The mechanics of learning

Learners and learning is the fourth module in the study of education series produced by the South African Institute for Distance Education. The focus of the module, as the title indicates, is on understanding the process of learning. A learning guide, a reader and an audiotape make up the full module.

The question guiding the module is: How can learners come to know something that they do not already know? As the module indicates in its introduction: ‘ None of us doubts that learning to understand the world is a central part of education, but because learning is such an ordinary and everyday thing, we sometimes take it for granted. We don’t give a second thought to how the people around us are learning, or why they are able to remember all the new things they learn. The process of learning seems so natural that we forget to ask important questions about it; we often don’t bother to learn about learning.”

There is a danger in this oversight, especially for teachers. Teachers’ core purpose is to promote learning and, as such, it is crucial that they have in-depth knowledge of how and why learning does or does not happen.

The module provides an opportunity for educators to look at how people learn. The learning guide, which forms the central text of the module, is readable and engaging. In contrast to textbooks of old, the guide contains stories, cartoons, case studies, poems, metaphors and personal accounts, all of which add up to a comprehensive and lively account of how learning happens.

As a tool to teach about learning, the module itself practises what it preaches. As readers we are not simply told about the principles of learning; we are taken on the very same learning journey that the module promotes. As one goes through the book, one does exactly what the module says makes learning happen: adding new knowledge to already existing and familiar knowledge, building networks of knowledge, applying knowledge through activities and considering the implications of different theories of learning.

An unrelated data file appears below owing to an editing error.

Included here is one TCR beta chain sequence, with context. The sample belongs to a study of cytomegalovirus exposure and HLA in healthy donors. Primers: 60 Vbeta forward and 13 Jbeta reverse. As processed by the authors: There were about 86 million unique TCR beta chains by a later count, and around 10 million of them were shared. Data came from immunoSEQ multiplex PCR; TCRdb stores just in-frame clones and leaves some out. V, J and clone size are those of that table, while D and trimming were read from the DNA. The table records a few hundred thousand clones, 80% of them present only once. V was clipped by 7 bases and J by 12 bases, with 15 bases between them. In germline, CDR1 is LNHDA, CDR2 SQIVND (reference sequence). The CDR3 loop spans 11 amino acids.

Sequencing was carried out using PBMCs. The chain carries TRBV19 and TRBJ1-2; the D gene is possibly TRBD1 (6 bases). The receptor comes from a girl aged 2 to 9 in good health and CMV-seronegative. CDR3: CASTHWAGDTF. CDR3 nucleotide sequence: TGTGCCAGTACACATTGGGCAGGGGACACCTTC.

The module argues that schools and classrooms provide opportunities for learning to be organised in structured and systematic ways. The module itself is structured and systematic learning. It is clearly written, well organised, has informative headings and sub-headings, and makes extensive use of cross-referencing. Summaries and key learning points are at the end of each chapter and ensure the accessibility of what is fairly sophisticated material.

A further valuable contribution of the module is the fact that it links debates about learning directly to outcomes-based education (OBE) in South Africa. This allows educators to deepen their understanding of the theories and assumptions that underpin OBE and strengthen their own ability to use an outcomes-based approach in meaningful ways.

The module offers about 120 hours of study, although it is acknowledged that this will differ from student to student and from situation to situation. Tertiary institutions are likely to select or emphasise certain sections of the module for particular learning courses. Hopefully this will not prevent students from being exposed to the full argument of the module. The learning guide stops short of providing examples of formal methods of assessment of the module — it will be interesting to see how institutions fill this gap.

The module constantly asks the reader to identify ‘half-truths” about learning (statements that are true in some senses but false in others). These attempts to explicitly identify truth and falsity in statements about learning seem, however, to contradict the very message of the module: that the world can be learnt and understood in different ways. Perhaps the term ‘point of view’ would have been more appropriate than ‘half-truth’ in some of the examples.

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Maureen Robinson
Guest Author

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